Vacations are a great time to get out and explore the rich history our country has to offer. We are lucky that our nation finds pride in its history and seeks to preserve it at high expense. There are little gems around the nation that are sometimes hard to find but others are quite easy to see all you have to do is look up. Lighthouses scatter the coast line of port cities and many have been destroyed from weather or to build new safer and more sophisticated lighthouses. While traveling through the city of Evanston I ran across the Grosse Point Lighthouse and decided to take a look around. I found that the grounds which this national landmark sit on are open year round a are absolutely beautiful but the house for the lighthouse keepers and the lighthouse itself is only open to tours and group reservations. We were staying nearby so it wasn’t a drag to come back on the weekend. The house conducts tours from June through September each year on the weekends on the hours of 2,3, and 4 PM. The tour consists of house and the light tower. The tower has a total of 141 steps which leave most guests catching their breath at the top. Due to safety reasons only 12 people can go up the tower at a time and no children under eight years of age can climb the tower either. The Grosse Point Lighthouse only costs 6 bucks for adults and $3 for kids ages 8 to 12. It’s a fun and insightful trip for the friends and family.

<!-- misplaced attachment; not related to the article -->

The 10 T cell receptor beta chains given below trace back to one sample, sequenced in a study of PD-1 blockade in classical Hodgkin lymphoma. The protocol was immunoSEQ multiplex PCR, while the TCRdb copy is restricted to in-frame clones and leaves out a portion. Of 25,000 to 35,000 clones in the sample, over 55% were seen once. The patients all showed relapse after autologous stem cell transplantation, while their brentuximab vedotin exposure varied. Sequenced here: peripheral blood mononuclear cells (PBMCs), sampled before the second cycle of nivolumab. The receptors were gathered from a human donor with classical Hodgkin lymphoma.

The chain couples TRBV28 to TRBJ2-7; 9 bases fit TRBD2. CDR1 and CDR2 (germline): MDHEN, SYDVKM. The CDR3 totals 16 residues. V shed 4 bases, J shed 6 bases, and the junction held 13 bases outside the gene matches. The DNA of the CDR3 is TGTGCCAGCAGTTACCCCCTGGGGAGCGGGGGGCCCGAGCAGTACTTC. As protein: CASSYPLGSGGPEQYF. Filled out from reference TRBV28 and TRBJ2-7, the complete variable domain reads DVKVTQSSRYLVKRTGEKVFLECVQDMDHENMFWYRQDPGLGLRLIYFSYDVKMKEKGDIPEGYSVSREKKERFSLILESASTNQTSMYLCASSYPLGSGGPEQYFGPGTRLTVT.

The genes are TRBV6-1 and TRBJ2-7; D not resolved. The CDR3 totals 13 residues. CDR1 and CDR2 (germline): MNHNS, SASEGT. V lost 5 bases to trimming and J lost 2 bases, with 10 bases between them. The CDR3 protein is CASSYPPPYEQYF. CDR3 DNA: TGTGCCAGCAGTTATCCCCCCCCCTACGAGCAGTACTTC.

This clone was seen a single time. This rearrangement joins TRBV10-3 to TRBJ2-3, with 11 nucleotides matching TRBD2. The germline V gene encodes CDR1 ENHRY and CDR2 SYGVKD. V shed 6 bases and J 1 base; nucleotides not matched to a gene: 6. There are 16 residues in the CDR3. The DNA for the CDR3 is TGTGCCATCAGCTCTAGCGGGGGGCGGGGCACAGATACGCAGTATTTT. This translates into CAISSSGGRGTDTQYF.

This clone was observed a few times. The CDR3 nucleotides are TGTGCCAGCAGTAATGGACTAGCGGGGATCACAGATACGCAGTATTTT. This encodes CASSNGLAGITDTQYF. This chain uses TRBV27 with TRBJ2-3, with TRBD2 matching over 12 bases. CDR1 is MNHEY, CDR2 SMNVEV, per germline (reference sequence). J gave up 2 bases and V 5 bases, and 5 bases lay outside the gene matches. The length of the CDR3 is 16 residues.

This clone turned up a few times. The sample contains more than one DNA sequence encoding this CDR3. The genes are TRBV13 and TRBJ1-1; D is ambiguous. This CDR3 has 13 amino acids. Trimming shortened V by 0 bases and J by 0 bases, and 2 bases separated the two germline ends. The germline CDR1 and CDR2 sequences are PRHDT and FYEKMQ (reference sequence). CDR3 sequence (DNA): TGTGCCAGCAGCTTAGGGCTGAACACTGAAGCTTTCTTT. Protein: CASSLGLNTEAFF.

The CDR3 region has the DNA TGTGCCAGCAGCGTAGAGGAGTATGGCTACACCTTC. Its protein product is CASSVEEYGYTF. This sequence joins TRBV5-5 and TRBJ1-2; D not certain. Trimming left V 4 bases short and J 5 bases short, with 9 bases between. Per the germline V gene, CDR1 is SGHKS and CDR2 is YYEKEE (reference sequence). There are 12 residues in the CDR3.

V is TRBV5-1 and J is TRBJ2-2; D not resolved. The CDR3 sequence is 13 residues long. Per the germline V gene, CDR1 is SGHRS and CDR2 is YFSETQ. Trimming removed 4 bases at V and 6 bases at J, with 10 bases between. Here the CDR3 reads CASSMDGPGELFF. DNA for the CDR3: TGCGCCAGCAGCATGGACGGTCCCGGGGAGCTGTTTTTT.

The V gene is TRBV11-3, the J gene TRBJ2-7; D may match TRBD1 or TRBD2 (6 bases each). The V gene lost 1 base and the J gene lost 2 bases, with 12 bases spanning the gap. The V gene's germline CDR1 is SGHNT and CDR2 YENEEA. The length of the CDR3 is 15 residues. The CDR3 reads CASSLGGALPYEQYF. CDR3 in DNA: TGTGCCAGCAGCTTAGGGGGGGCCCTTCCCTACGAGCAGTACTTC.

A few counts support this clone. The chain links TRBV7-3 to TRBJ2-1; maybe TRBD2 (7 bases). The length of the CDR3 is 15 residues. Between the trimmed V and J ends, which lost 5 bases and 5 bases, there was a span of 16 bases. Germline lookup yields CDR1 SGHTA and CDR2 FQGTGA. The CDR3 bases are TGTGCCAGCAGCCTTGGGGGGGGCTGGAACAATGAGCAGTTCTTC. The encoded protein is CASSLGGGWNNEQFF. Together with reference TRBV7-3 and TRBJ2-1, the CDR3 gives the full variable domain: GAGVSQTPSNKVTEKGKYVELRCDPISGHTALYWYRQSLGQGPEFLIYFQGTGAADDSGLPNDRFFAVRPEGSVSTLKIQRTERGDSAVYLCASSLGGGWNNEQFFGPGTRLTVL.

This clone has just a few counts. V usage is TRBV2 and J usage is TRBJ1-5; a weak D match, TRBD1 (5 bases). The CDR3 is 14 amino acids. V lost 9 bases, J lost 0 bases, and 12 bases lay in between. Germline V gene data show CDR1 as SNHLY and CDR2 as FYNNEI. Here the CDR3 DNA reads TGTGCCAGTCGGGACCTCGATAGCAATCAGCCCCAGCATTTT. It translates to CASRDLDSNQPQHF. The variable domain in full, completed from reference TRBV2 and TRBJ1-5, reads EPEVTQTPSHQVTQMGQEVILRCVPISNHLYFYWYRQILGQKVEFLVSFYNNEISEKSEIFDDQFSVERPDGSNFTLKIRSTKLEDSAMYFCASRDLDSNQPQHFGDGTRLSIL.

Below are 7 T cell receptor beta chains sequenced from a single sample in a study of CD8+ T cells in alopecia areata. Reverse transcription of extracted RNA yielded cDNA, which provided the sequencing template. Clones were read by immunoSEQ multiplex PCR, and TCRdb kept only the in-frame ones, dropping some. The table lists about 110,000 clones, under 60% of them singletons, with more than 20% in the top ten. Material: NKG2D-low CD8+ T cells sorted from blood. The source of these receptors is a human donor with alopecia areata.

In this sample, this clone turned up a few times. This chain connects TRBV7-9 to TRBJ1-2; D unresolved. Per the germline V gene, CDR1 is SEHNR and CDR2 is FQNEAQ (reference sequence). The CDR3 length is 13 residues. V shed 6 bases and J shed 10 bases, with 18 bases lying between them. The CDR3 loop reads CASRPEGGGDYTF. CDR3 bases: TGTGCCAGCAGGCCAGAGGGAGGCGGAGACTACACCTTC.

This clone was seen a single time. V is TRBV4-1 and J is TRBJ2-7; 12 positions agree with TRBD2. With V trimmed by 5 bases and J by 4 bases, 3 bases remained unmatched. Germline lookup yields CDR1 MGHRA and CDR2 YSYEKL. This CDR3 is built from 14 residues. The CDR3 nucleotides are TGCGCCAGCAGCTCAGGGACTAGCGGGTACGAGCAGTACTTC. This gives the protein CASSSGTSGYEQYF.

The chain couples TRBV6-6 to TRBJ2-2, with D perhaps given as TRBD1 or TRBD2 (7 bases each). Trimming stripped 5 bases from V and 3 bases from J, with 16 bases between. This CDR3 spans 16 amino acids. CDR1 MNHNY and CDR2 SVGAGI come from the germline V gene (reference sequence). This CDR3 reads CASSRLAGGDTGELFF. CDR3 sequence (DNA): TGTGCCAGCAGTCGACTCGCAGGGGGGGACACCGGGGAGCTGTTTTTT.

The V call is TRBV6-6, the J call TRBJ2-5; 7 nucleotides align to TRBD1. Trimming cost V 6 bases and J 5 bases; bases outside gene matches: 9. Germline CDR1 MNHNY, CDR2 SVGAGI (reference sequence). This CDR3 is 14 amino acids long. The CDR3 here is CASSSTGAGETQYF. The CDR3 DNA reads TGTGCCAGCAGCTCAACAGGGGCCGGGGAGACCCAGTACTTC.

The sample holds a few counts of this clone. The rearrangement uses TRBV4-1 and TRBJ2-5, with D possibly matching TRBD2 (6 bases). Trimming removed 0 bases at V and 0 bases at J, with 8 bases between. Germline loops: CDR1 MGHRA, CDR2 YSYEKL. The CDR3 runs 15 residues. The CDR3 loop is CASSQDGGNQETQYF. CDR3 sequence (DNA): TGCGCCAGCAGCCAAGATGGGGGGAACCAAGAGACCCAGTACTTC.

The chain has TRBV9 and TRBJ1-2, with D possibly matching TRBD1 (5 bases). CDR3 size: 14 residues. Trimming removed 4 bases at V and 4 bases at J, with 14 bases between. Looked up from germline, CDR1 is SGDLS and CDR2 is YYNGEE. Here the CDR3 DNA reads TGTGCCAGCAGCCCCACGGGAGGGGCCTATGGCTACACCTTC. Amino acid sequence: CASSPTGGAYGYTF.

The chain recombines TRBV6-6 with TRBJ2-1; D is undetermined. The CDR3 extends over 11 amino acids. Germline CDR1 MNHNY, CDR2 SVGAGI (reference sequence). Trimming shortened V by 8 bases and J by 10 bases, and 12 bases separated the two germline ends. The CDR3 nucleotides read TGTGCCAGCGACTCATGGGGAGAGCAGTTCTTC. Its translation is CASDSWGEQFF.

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Museums can be found everywhere and are used to preserve all sorts of history. They can preserve old technology or old cultures. In the north east a large part of the American history is the American Indians. They were found in the America’s before we sailed across the Atlantic. In Evanston Illinois traveling and citizens alike can find the Mitchell Museum of the American Indian. The Mitchell was founded in 1977 and since been preserve the American Indian culture with a single mission statement to “promote and share a deeper understanding of Native American people.” The Mitchell is one of a few museums in North America that focuses only on preserving the traditions and arts of Native Americans. The Mitchell is open Tuesday- Saturday from 10 to 5 and admission is just $5 for adults and $3 for students, kids, teachers, and seniors. There are many great exhibits too see while you are there. See a huge Basket exhibit that has over 75 different handmade baskets. Each basket is a piece of art in its self that also servers to be functional. One of my favorite exhibits was the regional tour of American Indian Cultures. This exhibit was large and focused a little on all the different culture groups of American Indians. The ones that resides in the woodlands East of the Mississippi River, Plains that are west of the Mississippi, Southwest, Northwest Coast, and even the Arctic. It amazed me to see how Native American’s could survive in such a harsh environment with no modern technology.